I first discovered Sabrina Jeffries in the checkout line at a Meijer store in Michigan over a decade ago. Seduced by the purple cover of a book that promised mystery, adventure and a happy ending, and grateful that the clinch cover art had been relegated to the back, The Dangerous Lord made it into my grocery cart. At home I let the groceries spoil on the counter while I devoured the book instead of foodstuffs.
I’d gotten hooked on romances during a six-month stay in France, where the only free things to read in English were some abandoned romance novels and a couple of Stephen King books that had been torn in half. Instead of learning French, I spent my time discovering that Jayne Ann Krentz and Betina Krahn were crack for English majors: fast and fun, leaving you wanting more as soon as the high wore off. It was only a matter of time before I started spending my textbook money on romances.
Sabrina Jeffries has been dubbed the “Queen of the Sexy Regency Romance,” and for good reason. Her light-hearted, rom-com style Regency romances have earned her a loyal following of readers and put her on the USA Today and The New York Times bestseller lists, but success didn’t come overnight.
Why did such a talented author have such a hard time at first, and how did she turn things around? Jeffries chalks it up to trying to be “different.”
Her first foray into romantic fiction started under the pseudonym Deborah Martin. The books were well received critically, but weren’t commercially successful. Coming from an academic background, she kept trying to find the unusual angle, setting her novels in exotic locales and unusual time periods like 18th century Wales, Restoration Georgia, and Siam.
After a little heart-to-heart with writing partner Rexanne Becnel, Jeffries started over with a new pseudonym and a new focus on lighthearted Regencies. Jeffries’s ability to combine chick-lit-quick dialogue with careful historical research and a fast-paced plotline has brought more commercial success.
Her first series written as Sabrina Jeffries, the Lord series (The Pirate Lord, The Forbidden Lord, and The Dangerous Lord, the third of which sneaked into my grocery basket many years ago and has since received a makeover was both commercially and critically well-received. The Pirate Lord is a classic of romance fiction, featuring a mass kidnapping that goes ever so slightly awry. All three books in the Lord series are being reissued. Back in the day I spent hours trolling every used bookstore in three states, to track those babies down, so thanks be to the glory of Amazon.com and e-readers.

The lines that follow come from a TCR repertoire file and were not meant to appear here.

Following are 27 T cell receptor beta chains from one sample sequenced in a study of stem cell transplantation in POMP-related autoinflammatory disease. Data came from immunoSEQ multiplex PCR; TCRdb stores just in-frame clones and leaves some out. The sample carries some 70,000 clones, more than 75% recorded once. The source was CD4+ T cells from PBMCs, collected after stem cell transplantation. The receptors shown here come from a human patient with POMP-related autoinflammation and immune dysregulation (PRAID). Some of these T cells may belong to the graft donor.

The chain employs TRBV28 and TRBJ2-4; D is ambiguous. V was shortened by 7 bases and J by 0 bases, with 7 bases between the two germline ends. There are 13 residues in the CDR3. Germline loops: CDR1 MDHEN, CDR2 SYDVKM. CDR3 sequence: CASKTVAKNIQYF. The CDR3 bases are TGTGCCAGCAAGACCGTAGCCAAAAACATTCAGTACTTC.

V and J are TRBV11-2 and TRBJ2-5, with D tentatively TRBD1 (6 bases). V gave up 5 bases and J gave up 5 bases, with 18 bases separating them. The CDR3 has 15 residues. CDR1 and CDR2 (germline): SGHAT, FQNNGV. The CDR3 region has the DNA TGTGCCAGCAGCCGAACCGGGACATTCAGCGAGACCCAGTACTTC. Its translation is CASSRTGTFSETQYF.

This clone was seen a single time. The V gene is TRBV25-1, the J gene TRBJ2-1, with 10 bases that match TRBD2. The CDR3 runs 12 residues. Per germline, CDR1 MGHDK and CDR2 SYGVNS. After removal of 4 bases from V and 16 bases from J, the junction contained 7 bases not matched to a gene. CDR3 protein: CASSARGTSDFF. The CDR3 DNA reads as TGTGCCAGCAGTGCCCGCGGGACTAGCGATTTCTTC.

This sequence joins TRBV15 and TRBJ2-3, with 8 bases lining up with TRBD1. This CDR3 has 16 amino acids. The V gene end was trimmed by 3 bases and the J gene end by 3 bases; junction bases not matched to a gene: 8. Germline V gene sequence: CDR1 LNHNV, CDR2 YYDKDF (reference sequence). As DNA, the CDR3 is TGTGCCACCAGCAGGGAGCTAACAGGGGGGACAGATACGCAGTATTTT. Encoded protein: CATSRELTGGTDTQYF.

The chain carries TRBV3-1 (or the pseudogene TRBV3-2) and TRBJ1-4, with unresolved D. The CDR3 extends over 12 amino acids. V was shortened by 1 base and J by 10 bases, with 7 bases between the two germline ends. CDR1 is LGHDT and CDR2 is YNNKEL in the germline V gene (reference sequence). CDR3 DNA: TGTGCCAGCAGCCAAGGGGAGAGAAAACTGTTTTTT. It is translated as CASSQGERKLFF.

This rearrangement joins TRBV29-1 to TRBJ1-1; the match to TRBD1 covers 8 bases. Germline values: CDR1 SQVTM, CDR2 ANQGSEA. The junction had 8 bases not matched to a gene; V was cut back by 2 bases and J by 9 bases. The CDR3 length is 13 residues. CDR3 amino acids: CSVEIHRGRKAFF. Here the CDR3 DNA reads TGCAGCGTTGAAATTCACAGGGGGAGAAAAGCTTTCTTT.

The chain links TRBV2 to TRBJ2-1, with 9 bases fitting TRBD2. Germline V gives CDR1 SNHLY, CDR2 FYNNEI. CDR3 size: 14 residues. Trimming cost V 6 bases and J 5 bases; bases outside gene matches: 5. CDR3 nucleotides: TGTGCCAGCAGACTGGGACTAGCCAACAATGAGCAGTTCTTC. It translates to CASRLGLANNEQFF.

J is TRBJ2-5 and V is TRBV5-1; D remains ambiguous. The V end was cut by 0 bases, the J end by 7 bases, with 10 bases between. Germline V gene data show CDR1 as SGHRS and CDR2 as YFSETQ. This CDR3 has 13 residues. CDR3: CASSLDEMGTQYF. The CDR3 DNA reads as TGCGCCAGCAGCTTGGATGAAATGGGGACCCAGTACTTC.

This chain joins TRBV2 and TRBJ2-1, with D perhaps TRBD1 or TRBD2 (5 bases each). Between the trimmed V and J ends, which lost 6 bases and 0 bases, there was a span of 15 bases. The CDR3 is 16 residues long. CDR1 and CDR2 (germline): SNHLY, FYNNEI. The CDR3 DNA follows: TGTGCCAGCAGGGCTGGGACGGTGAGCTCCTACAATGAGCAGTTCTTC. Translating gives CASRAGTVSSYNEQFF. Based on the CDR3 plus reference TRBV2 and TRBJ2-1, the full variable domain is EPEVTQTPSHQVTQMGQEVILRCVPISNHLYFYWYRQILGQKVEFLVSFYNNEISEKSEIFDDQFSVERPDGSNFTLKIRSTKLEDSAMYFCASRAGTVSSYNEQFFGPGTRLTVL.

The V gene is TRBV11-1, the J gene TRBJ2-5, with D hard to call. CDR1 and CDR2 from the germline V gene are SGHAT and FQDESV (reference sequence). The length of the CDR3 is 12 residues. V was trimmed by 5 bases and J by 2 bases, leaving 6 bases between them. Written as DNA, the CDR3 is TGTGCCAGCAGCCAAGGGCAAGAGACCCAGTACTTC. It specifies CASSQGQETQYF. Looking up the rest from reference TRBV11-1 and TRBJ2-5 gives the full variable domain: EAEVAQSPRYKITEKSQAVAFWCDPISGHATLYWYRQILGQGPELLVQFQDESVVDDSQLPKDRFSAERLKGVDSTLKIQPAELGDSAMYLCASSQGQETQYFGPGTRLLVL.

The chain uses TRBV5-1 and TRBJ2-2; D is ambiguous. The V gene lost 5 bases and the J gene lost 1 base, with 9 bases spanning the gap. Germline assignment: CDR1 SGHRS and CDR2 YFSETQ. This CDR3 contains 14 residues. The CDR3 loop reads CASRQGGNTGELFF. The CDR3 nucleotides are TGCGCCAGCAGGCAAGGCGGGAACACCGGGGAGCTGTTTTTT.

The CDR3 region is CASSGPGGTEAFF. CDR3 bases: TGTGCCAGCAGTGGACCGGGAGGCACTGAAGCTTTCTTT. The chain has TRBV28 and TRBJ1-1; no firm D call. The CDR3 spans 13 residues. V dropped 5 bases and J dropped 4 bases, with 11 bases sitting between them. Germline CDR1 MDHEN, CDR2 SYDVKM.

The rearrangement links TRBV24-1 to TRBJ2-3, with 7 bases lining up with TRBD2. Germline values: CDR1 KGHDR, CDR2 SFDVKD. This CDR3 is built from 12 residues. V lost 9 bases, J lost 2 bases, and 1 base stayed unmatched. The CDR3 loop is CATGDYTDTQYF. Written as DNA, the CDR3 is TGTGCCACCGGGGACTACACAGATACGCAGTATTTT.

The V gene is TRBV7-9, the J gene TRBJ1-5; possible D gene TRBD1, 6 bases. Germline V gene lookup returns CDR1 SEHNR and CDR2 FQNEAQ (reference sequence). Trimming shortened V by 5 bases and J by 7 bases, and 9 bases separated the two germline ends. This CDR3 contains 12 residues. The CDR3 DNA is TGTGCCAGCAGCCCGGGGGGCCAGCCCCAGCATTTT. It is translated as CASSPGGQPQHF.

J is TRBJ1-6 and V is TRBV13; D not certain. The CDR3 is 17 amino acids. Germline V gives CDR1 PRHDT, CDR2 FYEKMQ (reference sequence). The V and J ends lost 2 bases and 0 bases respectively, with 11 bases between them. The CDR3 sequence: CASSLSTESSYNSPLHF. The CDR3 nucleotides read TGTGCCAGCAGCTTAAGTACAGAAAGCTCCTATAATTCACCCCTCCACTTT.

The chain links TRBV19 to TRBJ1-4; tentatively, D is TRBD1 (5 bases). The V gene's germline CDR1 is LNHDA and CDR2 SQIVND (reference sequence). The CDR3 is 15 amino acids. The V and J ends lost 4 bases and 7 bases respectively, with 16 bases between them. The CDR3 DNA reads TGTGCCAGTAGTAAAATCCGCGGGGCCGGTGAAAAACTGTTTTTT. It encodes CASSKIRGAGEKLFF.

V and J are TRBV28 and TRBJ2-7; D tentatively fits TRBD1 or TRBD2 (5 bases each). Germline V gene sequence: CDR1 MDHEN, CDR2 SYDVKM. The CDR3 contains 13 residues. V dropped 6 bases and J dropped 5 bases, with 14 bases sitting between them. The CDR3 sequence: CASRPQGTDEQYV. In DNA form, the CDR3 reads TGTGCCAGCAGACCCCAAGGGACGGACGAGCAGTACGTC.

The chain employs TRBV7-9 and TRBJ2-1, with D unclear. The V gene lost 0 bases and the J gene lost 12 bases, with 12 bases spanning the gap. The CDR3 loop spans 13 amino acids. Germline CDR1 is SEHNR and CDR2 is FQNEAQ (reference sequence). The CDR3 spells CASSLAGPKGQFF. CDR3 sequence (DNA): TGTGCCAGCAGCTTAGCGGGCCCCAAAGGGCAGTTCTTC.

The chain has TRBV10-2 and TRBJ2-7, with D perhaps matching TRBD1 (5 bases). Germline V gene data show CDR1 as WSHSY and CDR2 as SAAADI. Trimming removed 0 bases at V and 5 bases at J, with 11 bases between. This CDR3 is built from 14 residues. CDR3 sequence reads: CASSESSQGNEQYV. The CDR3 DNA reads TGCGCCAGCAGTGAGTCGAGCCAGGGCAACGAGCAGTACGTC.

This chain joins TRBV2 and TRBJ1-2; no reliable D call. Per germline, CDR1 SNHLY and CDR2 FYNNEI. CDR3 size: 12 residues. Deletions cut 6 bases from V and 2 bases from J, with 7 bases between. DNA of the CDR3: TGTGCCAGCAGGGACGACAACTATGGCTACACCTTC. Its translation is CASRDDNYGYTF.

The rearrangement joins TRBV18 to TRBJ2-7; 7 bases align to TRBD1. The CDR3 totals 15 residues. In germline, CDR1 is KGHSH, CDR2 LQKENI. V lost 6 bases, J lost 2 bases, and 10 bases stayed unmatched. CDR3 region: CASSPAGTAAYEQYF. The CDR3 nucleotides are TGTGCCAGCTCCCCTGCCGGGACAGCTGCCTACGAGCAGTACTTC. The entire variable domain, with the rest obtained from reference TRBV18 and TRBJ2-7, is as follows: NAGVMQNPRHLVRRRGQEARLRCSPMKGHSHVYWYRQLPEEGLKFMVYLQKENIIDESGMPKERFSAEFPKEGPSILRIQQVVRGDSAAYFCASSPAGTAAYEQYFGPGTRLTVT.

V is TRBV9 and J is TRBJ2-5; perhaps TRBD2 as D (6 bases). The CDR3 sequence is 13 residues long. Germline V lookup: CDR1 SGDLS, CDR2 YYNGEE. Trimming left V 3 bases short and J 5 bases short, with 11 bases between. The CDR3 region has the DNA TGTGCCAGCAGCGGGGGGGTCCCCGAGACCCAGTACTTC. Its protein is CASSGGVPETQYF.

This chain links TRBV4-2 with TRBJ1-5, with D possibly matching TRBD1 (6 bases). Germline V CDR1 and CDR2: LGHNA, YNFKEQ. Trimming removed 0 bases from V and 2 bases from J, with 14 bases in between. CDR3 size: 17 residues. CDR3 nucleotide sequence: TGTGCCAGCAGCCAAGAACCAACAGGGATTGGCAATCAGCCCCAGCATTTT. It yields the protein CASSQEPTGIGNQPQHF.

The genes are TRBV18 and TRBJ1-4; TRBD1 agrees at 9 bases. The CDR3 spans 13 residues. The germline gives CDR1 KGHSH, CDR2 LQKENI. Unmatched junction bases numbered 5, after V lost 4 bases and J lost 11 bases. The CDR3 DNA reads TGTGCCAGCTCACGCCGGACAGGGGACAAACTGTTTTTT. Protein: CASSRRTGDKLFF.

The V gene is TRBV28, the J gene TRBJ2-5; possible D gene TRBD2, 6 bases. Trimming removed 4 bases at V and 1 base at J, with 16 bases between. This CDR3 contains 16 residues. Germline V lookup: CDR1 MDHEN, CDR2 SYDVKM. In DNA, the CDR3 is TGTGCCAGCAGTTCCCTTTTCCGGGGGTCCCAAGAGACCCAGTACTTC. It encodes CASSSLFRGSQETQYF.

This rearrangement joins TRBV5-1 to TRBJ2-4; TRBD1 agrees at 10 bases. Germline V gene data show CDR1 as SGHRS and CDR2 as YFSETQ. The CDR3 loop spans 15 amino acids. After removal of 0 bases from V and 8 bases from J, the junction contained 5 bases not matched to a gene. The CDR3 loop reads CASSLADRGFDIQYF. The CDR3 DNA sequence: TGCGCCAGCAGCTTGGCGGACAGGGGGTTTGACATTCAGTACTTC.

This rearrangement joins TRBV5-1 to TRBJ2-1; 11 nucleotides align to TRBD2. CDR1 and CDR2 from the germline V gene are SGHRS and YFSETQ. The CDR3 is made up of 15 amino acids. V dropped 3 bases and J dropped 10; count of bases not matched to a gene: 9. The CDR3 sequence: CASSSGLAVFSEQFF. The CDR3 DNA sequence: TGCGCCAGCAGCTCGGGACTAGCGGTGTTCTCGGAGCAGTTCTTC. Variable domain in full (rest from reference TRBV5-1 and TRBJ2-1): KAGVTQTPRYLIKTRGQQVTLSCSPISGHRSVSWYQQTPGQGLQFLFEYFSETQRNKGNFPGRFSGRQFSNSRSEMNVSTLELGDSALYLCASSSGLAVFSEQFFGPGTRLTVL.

Today, Jeffries is riding a wave of success with her School of Heiresses and Hellions series. Like her moniker, Audrey Hepburn in the film Sabrina, the books are long on charm. Her heroines are typically feisty and compassionate, often standing up to their heroes on principle.
Personally, I think the feistier the better. One of my favorite Jeffries characters is Christabel from One Night with a Prince, who nearly puts a bullet in the hero—with a smile, of course. Even when she writes bad girls (or boys), Sabrina’s characters retain a core goodness that makes them relatable and likable. That is what makes her more unconventional characters so compelling to read: even when they’re bad, they’re not bad to the bone. It makes their transformations into likable characters that much more believable.
Lately, the romance market’s appetite for unusual settings and non-Regency periods seems to have opened up with the popularity of Stephanie Laurens’s Black Cobra series, set in India, Eloisa James’s spectacularly successful Georgian-and-earlier period romances, and Lauren Willig’s foray into British-occupied India. Pocket Books noticed, and will be reissuing four of Jeffries’ Deborah Martin books in 2013. For those of us whose noses wrinkle at the inevitable musty scent of decade-plus paperbacks, this is fantastic news as those books are more densely historical than Jeffries’ more recent books and well worth re-reading.
In the meantime, expect more fast-paced romantic fun with To Wed a Wild Lord, out in November.
Carrie Netzer Wajda is an independent researcher and freelance writer in New York, and can be found at writetocarrie.com. A devotee of romance and mystery fiction, she someday hopes to actually finish one of the 182 gazillion “first books” she has started writing in her lifetime, and maybe even publish it. In the meantime, she loves blogging about her favorite authors.